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Martin Kevorkian, Chair CAL 226, Mailcode B5000, Austin, TX 78712 • 512-471-4991

Assistant Professor Coleman Hutchison interviewed on 'American Icons'

Posted: April 26, 2011
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Assistant Professor Coleman Hutchison talked about the evolution of the popular song “Dixie” on the April 15 PRI/WNYC radio program American Icons.

Studio 360’s Trey Kay interviewed Professor Hutchison for the series, which features discussions about American cultural milestones. Hutchison, who “devotes a lot of ink to ‘Dixie’” in his book Apples of Ashes, spoke about the song’s origins in minstrelsy, its adoption by the Confederate states during the Civil War, and its retention in popular culture today.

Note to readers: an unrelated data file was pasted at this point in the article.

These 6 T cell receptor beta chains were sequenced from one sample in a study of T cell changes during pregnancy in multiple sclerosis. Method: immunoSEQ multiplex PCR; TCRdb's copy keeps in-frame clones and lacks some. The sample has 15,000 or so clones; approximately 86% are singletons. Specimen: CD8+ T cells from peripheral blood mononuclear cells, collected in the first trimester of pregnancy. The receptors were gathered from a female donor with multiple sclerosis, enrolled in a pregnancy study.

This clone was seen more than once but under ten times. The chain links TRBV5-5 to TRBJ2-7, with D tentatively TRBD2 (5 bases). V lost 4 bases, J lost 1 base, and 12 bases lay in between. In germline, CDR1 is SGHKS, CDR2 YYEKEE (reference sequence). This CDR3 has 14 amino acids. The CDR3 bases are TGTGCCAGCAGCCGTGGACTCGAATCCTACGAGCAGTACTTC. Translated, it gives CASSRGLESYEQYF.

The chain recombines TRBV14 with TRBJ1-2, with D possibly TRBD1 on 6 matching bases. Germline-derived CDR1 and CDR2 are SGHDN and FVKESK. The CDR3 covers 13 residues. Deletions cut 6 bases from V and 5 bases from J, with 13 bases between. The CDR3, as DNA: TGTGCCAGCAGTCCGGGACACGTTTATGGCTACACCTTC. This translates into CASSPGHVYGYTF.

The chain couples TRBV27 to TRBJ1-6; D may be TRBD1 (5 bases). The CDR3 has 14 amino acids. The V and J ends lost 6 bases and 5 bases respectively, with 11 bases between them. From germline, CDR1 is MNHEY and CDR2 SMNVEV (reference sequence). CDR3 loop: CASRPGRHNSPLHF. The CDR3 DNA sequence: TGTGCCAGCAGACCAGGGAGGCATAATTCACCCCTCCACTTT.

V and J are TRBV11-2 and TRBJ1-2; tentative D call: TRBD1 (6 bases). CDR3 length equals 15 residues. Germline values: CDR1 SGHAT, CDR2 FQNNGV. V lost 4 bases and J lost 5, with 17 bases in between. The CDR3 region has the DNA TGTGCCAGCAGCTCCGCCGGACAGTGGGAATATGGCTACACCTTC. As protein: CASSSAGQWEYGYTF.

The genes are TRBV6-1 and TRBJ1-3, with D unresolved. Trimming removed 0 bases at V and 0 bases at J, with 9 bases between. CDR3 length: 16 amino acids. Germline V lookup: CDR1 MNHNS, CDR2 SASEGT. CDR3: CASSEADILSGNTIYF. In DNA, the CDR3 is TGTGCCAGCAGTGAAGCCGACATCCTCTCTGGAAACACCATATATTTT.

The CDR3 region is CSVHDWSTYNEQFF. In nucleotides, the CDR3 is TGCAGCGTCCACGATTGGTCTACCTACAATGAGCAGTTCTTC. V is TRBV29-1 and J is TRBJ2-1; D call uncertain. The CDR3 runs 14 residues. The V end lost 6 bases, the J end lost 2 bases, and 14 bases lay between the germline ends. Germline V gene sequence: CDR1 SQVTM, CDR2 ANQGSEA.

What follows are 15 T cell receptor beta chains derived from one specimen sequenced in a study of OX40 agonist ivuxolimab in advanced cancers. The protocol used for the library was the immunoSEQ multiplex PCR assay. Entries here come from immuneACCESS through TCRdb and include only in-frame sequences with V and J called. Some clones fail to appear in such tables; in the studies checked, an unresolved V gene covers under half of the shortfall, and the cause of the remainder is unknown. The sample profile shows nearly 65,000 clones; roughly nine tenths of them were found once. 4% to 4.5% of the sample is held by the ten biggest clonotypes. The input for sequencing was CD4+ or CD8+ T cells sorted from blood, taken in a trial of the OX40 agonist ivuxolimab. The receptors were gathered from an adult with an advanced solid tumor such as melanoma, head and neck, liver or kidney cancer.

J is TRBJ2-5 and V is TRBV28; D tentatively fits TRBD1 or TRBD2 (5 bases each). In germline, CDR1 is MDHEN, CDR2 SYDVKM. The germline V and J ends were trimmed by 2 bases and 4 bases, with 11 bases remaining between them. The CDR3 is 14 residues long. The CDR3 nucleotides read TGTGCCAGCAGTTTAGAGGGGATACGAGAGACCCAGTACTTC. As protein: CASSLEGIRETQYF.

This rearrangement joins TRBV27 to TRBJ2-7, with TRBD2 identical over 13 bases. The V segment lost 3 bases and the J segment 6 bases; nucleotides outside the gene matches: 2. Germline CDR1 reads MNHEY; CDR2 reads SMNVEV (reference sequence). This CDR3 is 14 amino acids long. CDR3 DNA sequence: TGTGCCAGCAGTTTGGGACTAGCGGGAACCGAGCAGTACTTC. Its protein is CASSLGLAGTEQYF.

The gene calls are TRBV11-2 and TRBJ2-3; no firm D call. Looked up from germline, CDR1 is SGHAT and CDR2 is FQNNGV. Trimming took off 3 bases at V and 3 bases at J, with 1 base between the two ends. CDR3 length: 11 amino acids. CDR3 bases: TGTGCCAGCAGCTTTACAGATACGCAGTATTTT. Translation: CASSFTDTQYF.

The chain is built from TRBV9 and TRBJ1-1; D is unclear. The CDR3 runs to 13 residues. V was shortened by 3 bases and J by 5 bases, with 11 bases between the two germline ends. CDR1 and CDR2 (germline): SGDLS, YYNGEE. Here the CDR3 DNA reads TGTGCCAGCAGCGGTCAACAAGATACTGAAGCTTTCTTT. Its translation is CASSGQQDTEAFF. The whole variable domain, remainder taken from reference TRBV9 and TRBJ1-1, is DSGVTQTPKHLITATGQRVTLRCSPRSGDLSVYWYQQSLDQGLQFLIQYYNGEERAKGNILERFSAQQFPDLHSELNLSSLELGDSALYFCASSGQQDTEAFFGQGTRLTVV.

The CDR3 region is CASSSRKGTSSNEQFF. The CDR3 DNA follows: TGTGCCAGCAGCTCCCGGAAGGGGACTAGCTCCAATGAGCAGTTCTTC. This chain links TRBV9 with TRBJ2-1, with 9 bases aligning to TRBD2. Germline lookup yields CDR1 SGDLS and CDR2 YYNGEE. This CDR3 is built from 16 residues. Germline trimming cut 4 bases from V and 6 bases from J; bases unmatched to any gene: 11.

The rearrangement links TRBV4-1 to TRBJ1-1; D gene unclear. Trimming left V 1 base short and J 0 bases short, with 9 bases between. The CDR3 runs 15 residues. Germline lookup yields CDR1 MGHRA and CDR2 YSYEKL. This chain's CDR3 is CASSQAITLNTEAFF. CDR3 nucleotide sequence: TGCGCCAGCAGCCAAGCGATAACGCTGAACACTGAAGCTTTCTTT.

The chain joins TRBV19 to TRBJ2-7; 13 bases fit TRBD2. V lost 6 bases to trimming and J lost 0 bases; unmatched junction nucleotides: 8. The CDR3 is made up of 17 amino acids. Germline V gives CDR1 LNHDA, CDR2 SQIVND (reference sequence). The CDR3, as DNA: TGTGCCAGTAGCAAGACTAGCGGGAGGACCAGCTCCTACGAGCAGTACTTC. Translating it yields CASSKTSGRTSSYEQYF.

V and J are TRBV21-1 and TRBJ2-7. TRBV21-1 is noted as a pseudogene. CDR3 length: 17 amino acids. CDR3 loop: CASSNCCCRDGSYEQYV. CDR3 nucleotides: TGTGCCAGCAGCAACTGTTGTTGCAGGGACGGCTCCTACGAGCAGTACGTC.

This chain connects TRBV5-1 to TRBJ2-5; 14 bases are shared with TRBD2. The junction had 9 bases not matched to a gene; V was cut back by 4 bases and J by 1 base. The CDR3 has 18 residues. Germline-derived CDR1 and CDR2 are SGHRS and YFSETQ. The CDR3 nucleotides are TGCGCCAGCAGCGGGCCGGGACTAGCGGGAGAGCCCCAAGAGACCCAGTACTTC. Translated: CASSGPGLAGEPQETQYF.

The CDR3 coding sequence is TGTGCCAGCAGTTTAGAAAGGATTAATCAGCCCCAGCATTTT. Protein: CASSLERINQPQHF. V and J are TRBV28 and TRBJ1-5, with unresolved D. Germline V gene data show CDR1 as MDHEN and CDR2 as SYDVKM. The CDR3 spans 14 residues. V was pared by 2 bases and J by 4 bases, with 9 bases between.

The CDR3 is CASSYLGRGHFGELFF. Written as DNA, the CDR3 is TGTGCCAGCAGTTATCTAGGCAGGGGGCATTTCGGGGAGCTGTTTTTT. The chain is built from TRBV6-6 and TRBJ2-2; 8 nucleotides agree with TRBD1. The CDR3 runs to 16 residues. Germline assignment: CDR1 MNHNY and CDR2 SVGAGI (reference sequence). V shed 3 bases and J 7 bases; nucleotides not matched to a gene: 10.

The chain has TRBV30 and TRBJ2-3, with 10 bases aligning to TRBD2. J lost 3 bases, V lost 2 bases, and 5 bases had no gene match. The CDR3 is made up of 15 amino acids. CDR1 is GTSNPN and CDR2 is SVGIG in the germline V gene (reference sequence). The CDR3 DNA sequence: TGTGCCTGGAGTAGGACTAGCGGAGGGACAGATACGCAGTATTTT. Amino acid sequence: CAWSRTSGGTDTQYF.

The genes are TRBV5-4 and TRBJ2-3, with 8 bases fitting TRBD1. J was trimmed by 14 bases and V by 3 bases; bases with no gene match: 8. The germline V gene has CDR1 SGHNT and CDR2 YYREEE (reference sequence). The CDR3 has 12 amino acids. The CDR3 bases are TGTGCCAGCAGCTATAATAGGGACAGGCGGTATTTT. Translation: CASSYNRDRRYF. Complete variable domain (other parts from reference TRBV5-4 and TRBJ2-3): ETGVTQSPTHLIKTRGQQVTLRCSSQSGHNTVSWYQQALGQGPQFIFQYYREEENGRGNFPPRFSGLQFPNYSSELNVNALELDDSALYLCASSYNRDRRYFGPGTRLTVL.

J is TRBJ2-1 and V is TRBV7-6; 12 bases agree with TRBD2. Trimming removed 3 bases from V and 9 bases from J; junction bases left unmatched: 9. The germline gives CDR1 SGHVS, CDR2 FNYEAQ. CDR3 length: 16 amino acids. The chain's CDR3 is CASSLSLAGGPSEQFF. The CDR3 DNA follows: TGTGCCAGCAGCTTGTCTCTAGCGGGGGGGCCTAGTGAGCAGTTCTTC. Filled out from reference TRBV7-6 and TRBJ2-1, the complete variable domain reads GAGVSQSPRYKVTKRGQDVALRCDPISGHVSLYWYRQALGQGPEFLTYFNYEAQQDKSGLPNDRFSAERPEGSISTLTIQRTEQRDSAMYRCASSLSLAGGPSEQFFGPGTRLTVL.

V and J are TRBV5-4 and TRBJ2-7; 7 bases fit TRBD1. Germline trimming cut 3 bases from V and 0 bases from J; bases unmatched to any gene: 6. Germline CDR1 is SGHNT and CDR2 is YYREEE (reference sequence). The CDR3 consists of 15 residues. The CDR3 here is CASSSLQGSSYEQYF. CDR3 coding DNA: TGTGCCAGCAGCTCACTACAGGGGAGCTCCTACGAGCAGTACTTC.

Because of its problematic connotations, “Dixie” has been banned in institutions over the course of the last century. While retired U.S. Army Colonel Philip Wilkinson and former U.S. Senator Carol Moseley Braun criticized use of the song, South Carolina State Senator Glenn McConnell likened the song’s prohibition to “cultural genocide.” Hutchison, meanwhile, emphasized the song’s cultural impact and educational value.

“By listening to and by studying ‘Dixie,’ I think we get an extraordinary opportunity to see the history of the last 150 years,” Hutchison said. “From blackface minstrelsy to the inauguration of Barack Obama, ‘Dixie’ has been a major cultural thread that can connect those disparate historical moments.”

Click here to listen to Hutchison’s interview on American Icons.
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